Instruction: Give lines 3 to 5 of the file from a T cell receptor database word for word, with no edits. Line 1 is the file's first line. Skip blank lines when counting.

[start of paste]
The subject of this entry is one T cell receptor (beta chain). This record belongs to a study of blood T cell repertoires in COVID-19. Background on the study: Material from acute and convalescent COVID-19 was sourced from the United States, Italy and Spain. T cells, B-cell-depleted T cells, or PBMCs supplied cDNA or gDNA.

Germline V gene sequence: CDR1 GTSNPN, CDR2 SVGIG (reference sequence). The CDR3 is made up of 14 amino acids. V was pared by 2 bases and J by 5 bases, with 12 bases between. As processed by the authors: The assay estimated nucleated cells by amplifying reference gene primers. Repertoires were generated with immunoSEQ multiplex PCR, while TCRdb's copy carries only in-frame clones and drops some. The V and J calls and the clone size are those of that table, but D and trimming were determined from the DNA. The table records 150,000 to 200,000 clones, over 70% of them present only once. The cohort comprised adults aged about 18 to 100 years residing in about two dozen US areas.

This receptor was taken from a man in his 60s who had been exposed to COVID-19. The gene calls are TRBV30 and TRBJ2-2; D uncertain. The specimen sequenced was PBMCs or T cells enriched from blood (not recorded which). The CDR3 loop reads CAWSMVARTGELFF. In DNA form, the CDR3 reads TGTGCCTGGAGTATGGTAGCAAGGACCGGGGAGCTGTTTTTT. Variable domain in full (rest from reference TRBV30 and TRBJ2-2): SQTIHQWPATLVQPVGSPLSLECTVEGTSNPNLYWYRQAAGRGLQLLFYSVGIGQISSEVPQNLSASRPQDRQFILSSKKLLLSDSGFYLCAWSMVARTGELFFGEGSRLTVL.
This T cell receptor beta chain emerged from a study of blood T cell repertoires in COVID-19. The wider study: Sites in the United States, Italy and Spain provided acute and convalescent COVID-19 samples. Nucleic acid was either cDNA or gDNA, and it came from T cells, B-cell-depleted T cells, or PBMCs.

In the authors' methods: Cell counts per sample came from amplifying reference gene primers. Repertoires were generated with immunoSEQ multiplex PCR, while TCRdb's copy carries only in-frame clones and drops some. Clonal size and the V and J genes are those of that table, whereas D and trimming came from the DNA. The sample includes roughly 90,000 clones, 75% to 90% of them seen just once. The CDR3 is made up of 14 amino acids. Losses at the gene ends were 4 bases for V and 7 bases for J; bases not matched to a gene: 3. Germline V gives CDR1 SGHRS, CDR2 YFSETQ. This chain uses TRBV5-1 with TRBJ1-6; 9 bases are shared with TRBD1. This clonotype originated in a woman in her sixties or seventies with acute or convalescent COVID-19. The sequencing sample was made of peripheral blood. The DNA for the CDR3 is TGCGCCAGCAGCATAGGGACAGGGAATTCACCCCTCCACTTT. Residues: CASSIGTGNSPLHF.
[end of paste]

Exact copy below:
This receptor was taken from a man in his 60s who had been exposed to COVID-19. The gene calls are TRBV30 and TRBJ2-2; D uncertain. The specimen sequenced was PBMCs or T cells enriched from blood (not recorded which). The CDR3 loop reads CAWSMVARTGELFF. In DNA form, the CDR3 reads TGTGCCTGGAGTATGGTAGCAAGGACCGGGGAGCTGTTTTTT. Variable domain in full (rest from reference TRBV30 and TRBJ2-2): SQTIHQWPATLVQPVGSPLSLECTVEGTSNPNLYWYRQAAGRGLQLLFYSVGIGQISSEVPQNLSASRPQDRQFILSSKKLLLSDSGFYLCAWSMVARTGELFFGEGSRLTVL.
This T cell receptor beta chain emerged from a study of blood T cell repertoires in COVID-19. The wider study: Sites in the United States, Italy and Spain provided acute and convalescent COVID-19 samples. Nucleic acid was either cDNA or gDNA, and it came from T cells, B-cell-depleted T cells, or PBMCs.

In the authors' methods: Cell counts per sample came from amplifying reference gene primers. Repertoires were generated with immunoSEQ multiplex PCR, while TCRdb's copy carries only in-frame clones and drops some. Clonal size and the V and J genes are those of that table, whereas D and trimming came from the DNA. The sample includes roughly 90,000 clones, 75% to 90% of them seen just once. The CDR3 is made up of 14 amino acids. Losses at the gene ends were 4 bases for V and 7 bases for J; bases not matched to a gene: 3. Germline V gives CDR1 SGHRS, CDR2 YFSETQ. This chain uses TRBV5-1 with TRBJ1-6; 9 bases are shared with TRBD1. This clonotype originated in a woman in her sixties or seventies with acute or convalescent COVID-19. The sequencing sample was made of peripheral blood. The DNA for the CDR3 is TGCGCCAGCAGCATAGGGACAGGGAATTCACCCCTCCACTTT. Residues: CASSIGTGNSPLHF.